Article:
He's more of a grown-up than Nigel.
And while he certainly has had his share of boneheaded comments, and will occasionally fly off the handle with little provocation (See: his big fight with Nigel), in general he seems able to keep a level head and maintain some semblance of order. He's the glue. Without him, the band probably would have broken up long ago. (Okay, so we know that's not exactly how glue works. Just humor us.)
David is committed to the band, has a clear idea of its direction and would do anything for his dear friends Nigel and Derek.
Unless, you know, Jeanine instructs him otherwise.
Yeah. When it comes to his main squeeze, David has quite a few stars in his eyes. He pretty much defers to Jeanine on any and all matters, either assuming she knows better than he does, or terrified of the repercussions should he ever disagree or cross her. However, considering David's personality, it definitely feels like the former. David wouldn't hand the band over to Jeanine just to make her happy. But he certainly does seem to believe that she's a wizard when it comes to booking gigs, sketching animal costumes, or "arranging a whole load of charts."
DAVID: Before I met Jeanine, my life was cosmically a shambles, it was ah, I was using bits and pieces of whatever Eastern philosophies happened to drift through my transom and she sort of sorted it out for me, straightened it out for me, gave me a path, you know, a path to follow.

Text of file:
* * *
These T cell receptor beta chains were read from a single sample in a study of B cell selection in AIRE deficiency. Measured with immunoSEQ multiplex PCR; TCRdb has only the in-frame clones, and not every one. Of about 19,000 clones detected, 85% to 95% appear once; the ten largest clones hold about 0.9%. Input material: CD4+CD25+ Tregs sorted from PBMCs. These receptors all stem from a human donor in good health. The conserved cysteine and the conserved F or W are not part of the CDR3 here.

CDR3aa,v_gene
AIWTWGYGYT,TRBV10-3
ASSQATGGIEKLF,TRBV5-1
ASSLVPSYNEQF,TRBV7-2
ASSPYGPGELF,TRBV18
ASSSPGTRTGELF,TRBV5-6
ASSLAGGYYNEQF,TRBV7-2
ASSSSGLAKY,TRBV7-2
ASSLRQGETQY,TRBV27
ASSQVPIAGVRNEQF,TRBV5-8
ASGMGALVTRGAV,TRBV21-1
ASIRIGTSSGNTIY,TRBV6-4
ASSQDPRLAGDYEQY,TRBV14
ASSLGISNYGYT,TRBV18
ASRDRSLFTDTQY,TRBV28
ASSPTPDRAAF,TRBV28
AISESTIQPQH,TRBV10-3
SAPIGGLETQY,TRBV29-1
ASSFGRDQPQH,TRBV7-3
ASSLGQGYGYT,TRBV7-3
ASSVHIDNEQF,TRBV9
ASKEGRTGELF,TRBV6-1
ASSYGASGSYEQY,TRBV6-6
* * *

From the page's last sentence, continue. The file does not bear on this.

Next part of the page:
And there you have it. He owes her for his spiritual transformation, sure, but only because he honestly believes she's got it all figured out.
So what if her management decisions ultimately send Spinal Tap the way of the dodo? At least David would still have a good-looking meditation partner to help him get through it. It's almost a win-win.
Okay. Wrong Lenny/Lennie.
Michael McKean, who plays David St. Hubbins, was no one-trick pony. In his pre-Spinal Tap years, he played Lenny on the hit TV show Laverne & Shirley (not as cool a name as Squiggy, unfortunately). Later, he joined forces with his old pal Christopher Guest (Nigel) in other mockumentary projects, including Best in Show and A Mighty Wind.
More recently, he's been knocking it out of the park as Saul Goodman's brother Chuck McGill on the Breaking Bad spinoff prequel Better Call Saul, playing a character who believes he has an unusual condition in which he's hypersensitive to electric fields. Sounds like something David St. Hubbins would say.